Bruh, the W might as well not be there, it’s soo mellow. I’d say, don’t buy this board if you expect to use the W for your toesides, I don’t think it will lock you in much or at all tbh. If you do want to use the W, you might have to add a concave mod or two to make it a bit more aggressive.
The board is super comfortable
But yeah, this board is pretty comfortable to skate. The rails are very mellow (a big plus). My feet never once felt uncomfortable or awkward – in reference to the concave.
Should you run this board with a torque block?
Yes. Especially if you have trouble with finding a sweet spot for your back foot, or feeling like your back foot is lost at speed.
Having a torque block at the back or some sort of concave mod will let you know where your back foot is at. It can be quite nice actually (very confidence-inspiring) and is probably the move for most riders. I’ll say it one more time, the concave at the back is seriously flat.
Great for riders of all stances
The El Peligro has mellow concave that doesn’t force your feet to go anywhere really. You essentially have the full length of the board to stand on. So whether you have a long or short stance, you can get comfy on this board.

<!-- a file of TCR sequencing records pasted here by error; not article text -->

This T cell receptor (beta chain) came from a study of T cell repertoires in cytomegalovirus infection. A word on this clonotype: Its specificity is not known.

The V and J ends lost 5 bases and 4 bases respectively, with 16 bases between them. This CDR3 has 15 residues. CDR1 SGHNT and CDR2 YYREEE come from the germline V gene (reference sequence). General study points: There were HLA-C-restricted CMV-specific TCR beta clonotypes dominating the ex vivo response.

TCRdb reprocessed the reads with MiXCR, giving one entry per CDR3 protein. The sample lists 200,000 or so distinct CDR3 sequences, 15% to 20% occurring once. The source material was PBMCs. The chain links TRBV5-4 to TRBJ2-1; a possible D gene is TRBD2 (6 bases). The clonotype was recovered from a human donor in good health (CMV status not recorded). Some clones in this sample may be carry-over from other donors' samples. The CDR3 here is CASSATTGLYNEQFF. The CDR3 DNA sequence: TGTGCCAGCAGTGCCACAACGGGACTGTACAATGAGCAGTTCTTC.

Deep wheel wells, flares, and wheelbite
You get a 1/4inch deep wheel wells on this board. The flares at the front also help a bit preventing wheelbite.
If you test for wheelbite when static (on big 77mm wheels), you’ll get it. But when riding at moderate speeds (+25mph), not likely.
Is it stiff?
Yes. Tiiiny bit of flex (in comparison to the Small Blind), but pretty stiff still. You don’t get deep wheel wells and flush mounting without some flex …
Construction is solid – made in Canada
It’s made in Kimberly BC at the Berkley Factory! Every Canadian DH skater I’ve talked to swears by the quality of boards coming out of that workshop. Canadians don’t lie so you know it’s good.
It it high-quality?
The board and construction are of high-quality. Mine took a 60kph+ impact with an object going about 40kph in the opposite direction and only really chipped a bit at the wheel wells, which are the weakest points of the board anyway. It’s totally fine otherwise.
You get a bit more of board at the back which prevents the back of your trucks from scraping the ground when you kick the board up. Not that important of a feature, but helps keep your trucks fresh.